From BBC program about antiques: This phrase came from the use of the Cat O Nine Tails - the whip used in the British Navy. This saying effectively meant that if the person went easy with the whipping on them when the punishment was reversed they would go easy with them.


Rob Peter to pay Paul

Dave the Librarian writes: Fable has it that the phrase alludes to the fact that on 17 Dec 1540 the abbey church of St Peter, Westminster, was advanced to the dignity of a cathedral by letters of patent...but ten years later was joined to the diocese of London, and many of its estates appropriated to the repairs of St Paul's Cathedral. But it was a common saying long before and was used by Wyclif about 1380: 'How should God approve that you rob Peter, and give this robbery to Paul in the name of Christ.--Select Works, III, 174...."found in Brewer's Dictionary of Phrase and Fable. This is but one of a number of reference books that can be found to give explanations of sayings, aphorisms, slang, etc. that can be found in any good public library and many school libraries.


Shake a leg

Mark wrote: I have been led to believe that having women aboard ship, often wives and girlfriends visiting while the ship was in home port, led to this phrase. When the petty officer's came through the compartments rousing the men in the morning, a women could avoid being dumped out of the hammock by "shaking a leg," showing that the occupant was female and not required to turn to for work.


Shut your face

This harks back to the days of knights in shining armor with face-plates. Shutting your face would effectively limit speech!


Cannot make a silk purse out of a sow's ear

Andy in Scotland wrote: This is an English corruption of a French word. In old France the peasants would keep their money in a purse called a Sousier {I may have spelled this wrongly} (from the old French coin the Sou). There was no way to make a fine silk purse from a tatty, rough cloth Sousier


Sixes and sevens to you

Another variation from Ron: I believe that in the City of London the Guilds had an order of precedence in the Lord mayor's parade. There were two Guilds which were in dispute as to which was sixth or seventh so a decision was made that the had alternate places each year.

Andrea wrote: I always heard this in the phrase "they were at sixes and sevens", meaning the kids were out of sorts, out of place, fussing with each other over who goes first, etc. This would lend strength to the second derivation you list, that of the guilds of London.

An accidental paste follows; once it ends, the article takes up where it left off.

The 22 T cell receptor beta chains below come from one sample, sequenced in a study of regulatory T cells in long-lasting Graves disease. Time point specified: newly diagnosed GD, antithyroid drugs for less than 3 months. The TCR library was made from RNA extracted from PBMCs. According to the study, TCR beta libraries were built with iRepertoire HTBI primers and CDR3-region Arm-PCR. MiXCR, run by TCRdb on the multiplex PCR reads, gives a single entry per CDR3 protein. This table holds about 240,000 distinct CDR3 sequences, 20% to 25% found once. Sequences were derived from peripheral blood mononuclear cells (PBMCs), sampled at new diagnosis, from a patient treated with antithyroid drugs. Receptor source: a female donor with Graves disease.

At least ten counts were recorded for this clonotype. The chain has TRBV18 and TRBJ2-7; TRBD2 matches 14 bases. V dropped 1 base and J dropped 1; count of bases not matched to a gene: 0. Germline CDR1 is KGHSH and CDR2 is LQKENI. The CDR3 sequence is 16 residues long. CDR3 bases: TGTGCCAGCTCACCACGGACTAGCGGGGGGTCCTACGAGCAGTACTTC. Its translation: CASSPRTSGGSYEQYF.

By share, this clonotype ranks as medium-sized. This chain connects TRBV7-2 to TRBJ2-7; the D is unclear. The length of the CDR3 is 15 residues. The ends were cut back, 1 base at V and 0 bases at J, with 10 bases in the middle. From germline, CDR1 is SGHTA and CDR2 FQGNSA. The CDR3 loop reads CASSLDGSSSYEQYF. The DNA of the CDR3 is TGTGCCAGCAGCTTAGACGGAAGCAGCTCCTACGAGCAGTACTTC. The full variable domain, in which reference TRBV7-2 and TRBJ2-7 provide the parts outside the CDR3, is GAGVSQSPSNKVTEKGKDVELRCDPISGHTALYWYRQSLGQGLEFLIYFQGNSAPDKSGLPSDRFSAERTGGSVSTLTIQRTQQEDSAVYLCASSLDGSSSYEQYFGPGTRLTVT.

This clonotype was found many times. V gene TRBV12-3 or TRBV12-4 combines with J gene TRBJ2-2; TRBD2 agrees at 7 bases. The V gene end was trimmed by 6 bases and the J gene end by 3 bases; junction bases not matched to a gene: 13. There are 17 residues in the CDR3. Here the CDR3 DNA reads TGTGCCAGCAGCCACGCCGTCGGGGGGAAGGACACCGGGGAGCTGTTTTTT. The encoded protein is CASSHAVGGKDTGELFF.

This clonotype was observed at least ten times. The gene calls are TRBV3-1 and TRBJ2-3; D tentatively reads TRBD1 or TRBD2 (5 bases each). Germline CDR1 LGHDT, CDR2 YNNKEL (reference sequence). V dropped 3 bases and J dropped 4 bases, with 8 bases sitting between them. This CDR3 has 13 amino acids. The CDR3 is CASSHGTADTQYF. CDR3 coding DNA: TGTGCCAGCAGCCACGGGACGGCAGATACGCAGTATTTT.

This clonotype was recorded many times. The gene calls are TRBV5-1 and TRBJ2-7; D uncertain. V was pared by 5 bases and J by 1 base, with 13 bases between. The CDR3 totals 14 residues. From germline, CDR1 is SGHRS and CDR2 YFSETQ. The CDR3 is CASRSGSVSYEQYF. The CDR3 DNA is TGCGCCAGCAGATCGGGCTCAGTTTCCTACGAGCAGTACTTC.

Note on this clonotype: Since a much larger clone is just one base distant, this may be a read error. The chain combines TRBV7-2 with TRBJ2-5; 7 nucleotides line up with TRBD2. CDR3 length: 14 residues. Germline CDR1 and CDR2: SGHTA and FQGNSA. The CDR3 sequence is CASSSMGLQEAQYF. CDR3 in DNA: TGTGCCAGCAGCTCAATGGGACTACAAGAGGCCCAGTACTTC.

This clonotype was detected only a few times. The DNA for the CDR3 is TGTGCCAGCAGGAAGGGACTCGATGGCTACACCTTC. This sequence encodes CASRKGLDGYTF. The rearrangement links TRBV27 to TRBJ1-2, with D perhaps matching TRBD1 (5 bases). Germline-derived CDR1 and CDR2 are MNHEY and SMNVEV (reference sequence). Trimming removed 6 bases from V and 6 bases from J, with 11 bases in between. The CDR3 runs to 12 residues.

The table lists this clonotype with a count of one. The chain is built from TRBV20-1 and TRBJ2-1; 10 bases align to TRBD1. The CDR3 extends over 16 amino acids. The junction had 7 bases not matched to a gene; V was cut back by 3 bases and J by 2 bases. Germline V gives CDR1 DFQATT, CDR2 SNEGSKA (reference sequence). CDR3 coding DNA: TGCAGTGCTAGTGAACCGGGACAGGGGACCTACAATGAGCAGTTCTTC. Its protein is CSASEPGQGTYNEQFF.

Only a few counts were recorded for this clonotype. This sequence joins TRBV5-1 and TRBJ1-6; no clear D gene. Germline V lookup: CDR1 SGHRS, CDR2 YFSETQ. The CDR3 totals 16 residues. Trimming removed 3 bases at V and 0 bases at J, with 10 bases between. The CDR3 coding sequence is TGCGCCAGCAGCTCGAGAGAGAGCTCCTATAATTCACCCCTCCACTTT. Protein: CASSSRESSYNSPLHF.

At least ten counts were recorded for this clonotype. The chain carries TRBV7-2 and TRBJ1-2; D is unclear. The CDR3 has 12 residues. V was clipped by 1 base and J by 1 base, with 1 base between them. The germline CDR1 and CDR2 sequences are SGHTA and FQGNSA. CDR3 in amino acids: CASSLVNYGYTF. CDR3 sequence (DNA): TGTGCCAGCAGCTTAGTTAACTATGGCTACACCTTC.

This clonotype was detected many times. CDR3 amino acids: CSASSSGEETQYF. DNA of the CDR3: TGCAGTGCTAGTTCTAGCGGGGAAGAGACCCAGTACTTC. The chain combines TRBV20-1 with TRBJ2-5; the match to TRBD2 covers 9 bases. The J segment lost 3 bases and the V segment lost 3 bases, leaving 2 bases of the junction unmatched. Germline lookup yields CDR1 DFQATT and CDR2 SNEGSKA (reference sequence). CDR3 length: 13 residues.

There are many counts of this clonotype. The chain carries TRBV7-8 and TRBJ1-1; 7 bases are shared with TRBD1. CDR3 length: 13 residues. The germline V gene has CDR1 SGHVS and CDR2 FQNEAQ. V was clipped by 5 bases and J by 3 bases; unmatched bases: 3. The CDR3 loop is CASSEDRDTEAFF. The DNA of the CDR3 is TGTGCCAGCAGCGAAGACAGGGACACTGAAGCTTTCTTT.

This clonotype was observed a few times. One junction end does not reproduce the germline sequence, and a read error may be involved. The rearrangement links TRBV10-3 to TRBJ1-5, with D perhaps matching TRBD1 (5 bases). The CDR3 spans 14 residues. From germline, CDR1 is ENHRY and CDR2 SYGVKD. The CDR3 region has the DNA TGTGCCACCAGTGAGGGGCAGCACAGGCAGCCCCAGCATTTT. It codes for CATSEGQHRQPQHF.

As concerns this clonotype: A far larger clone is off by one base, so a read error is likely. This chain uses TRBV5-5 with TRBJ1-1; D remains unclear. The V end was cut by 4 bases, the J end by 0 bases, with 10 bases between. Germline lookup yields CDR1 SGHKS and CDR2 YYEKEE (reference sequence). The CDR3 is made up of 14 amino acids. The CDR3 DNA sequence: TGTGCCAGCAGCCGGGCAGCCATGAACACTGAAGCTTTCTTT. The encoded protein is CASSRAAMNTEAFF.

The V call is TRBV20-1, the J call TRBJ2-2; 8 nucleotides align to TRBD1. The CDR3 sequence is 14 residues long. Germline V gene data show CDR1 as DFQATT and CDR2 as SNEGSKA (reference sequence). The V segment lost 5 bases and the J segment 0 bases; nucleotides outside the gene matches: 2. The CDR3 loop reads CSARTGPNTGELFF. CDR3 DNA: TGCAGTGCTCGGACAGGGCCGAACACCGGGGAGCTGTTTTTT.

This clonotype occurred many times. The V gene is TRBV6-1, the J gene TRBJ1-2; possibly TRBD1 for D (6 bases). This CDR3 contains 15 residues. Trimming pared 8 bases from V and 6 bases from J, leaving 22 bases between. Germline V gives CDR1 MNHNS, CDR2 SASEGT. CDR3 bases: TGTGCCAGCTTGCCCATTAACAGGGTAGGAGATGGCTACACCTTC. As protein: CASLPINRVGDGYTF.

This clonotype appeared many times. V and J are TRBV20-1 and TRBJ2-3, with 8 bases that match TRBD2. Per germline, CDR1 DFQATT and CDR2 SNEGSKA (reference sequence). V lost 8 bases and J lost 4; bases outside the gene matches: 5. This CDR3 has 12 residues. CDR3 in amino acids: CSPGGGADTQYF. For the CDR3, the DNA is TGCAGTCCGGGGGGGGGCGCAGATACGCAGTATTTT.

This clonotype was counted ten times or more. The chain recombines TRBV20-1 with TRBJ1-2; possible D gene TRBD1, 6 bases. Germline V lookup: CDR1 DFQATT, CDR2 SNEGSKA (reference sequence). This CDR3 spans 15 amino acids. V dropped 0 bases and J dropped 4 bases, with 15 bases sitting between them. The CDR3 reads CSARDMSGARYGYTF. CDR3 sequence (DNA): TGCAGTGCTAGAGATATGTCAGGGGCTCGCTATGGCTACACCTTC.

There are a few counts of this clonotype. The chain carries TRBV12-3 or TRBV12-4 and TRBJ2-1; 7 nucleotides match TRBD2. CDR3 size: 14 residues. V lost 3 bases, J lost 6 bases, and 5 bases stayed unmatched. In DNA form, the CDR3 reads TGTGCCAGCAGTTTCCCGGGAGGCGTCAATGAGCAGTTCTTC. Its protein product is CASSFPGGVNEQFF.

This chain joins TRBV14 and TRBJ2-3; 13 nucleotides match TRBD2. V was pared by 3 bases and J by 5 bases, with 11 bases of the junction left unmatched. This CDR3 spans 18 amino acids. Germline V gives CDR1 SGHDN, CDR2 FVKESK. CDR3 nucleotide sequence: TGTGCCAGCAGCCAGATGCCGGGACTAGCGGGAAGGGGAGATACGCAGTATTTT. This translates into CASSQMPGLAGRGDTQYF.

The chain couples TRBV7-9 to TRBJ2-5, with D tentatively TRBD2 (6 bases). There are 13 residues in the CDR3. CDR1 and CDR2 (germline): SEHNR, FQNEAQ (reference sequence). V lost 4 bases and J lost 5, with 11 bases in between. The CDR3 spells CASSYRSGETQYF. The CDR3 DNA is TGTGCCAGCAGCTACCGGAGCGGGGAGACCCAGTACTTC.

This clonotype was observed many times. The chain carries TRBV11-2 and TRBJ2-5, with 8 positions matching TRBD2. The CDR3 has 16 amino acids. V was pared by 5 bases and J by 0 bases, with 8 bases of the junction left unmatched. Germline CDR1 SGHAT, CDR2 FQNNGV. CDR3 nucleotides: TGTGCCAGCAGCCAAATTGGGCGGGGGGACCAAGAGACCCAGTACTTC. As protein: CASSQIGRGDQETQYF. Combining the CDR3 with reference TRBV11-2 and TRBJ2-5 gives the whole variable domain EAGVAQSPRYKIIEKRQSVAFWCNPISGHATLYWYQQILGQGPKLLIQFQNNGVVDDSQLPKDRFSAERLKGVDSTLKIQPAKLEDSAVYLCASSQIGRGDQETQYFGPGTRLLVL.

Definition from John: I believe the origin of "Sixes and sevens to you" is from the Bible. Six is the number of man and seven is the number of God, so you are really saying "fellowship to you with man and God"


Son of a gun

(continued from YE OLDE ENGLISH SAYINGS)

After sailors had crossed the Atlantic to the West Indies, they would take the native women on board the ship and have their way with them in between the cannons. Some of the women the sailors left behind would have boys, who were called sons between the guns.

From Tommo, MIDN, RAN, Royal Australian Navy: Although many people think of women in the Navy as a new idea, back in Nelson's time, women were common on Naval ships. When a child was born onboard, it was indeed difficult to know who the father might be, not only because the woman concerned refused to say, but because she perhaps didn't know. The children, being noisy, were stowed outside the sailors accommodations, and to keep them out of the way, often placed in hammocks above the cannons on the gun deck. Thus, a boy born onboard was said to be a son of a gun.

Here is a variation from Peter at the BBC: In the early days of the Navy, women were allowed to join up in (presumably) non combative roles. The long voyages and feelings of loneliness ended up with babies born whilst at sea. If the woman concerned would not name the father, the Captain would log the birth as being the son of a gun - the gun deck(s) being the only place where decent privacy may be had for such an event.